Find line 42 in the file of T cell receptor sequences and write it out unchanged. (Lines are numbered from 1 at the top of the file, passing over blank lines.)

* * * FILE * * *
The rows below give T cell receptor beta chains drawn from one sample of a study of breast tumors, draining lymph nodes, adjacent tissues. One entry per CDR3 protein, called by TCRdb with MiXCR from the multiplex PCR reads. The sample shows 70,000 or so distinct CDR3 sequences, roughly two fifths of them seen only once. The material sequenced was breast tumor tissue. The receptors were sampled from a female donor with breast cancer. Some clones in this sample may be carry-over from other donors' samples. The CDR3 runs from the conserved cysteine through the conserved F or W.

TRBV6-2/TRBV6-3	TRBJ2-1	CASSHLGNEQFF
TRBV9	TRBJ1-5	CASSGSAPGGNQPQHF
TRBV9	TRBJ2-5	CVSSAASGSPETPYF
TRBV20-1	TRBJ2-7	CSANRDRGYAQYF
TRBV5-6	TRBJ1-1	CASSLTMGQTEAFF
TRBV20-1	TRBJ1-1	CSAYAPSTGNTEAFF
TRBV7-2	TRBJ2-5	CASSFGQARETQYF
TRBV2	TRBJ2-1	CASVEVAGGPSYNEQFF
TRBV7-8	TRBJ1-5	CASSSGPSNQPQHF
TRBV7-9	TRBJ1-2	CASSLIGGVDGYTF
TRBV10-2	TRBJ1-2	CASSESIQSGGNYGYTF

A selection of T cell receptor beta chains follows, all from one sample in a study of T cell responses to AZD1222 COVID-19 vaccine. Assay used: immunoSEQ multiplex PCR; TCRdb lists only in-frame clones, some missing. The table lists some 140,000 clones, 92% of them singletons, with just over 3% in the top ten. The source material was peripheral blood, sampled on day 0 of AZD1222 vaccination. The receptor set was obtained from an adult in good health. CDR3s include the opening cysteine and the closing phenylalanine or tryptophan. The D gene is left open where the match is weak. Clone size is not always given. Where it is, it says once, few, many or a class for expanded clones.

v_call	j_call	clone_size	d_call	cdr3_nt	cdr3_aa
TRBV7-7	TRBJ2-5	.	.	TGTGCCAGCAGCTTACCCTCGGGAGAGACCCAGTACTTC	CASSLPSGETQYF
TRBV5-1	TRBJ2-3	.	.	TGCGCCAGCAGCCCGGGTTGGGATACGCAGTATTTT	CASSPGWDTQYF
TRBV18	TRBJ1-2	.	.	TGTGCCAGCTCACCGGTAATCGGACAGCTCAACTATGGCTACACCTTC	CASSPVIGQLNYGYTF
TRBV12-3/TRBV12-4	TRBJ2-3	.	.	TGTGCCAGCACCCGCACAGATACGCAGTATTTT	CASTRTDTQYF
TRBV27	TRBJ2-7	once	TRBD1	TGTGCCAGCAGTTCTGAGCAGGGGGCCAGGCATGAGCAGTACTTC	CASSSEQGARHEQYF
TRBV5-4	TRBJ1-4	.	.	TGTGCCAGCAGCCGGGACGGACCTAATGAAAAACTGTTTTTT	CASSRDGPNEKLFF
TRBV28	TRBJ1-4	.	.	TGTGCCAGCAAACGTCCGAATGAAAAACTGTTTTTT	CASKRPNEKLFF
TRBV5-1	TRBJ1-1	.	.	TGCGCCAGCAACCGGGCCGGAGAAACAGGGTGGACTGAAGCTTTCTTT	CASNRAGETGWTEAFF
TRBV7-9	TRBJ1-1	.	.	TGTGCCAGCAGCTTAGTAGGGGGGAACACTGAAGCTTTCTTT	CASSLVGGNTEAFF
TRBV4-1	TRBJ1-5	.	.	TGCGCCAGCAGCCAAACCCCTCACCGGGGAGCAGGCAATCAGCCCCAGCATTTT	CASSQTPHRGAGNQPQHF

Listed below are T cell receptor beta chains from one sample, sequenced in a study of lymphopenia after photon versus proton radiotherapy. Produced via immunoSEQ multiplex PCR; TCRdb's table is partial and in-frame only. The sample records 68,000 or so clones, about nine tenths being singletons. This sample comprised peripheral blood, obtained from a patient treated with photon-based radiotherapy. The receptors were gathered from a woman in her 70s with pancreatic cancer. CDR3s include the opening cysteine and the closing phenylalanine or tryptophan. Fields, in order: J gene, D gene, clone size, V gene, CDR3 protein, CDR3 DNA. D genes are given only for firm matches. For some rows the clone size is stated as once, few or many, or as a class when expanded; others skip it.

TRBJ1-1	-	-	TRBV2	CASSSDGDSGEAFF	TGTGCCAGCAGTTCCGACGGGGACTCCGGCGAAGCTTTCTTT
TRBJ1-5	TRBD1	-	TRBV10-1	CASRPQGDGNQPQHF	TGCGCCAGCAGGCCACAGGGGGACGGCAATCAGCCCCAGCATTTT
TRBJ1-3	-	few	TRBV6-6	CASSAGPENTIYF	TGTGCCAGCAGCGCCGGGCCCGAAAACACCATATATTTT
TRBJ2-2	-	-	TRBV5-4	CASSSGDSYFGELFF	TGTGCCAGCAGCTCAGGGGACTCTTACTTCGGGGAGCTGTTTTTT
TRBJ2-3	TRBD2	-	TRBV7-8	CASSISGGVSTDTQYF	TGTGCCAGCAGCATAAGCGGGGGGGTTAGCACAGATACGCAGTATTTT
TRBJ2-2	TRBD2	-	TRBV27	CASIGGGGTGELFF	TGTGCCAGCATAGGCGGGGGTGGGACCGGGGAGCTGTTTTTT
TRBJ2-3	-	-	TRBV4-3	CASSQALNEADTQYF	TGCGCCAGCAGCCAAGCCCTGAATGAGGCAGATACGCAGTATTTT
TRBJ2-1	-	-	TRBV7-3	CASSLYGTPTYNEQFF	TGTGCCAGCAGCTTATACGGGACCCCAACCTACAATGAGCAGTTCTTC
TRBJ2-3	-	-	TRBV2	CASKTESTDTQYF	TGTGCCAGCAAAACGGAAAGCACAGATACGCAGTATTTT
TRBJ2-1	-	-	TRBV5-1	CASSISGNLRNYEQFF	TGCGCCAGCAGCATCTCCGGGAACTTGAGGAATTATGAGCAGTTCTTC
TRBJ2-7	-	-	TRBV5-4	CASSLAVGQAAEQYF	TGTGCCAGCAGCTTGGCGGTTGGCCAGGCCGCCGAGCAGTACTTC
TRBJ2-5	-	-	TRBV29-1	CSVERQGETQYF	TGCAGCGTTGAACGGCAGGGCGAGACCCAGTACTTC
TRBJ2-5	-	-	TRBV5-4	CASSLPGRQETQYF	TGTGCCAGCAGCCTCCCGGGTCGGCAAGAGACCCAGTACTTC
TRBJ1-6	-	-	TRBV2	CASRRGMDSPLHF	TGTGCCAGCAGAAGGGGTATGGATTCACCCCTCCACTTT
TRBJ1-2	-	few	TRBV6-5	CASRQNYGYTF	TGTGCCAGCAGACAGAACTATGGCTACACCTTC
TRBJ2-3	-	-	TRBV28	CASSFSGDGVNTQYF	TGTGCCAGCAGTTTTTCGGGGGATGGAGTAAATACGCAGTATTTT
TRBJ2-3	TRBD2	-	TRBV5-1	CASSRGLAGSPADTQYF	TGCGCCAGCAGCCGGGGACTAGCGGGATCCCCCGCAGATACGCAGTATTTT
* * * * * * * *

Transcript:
TRBJ2-3	TRBD2	-	TRBV5-1	CASSRGLAGSPADTQYF	TGCGCCAGCAGCCGGGGACTAGCGGGATCCCCCGCAGATACGCAGTATTTT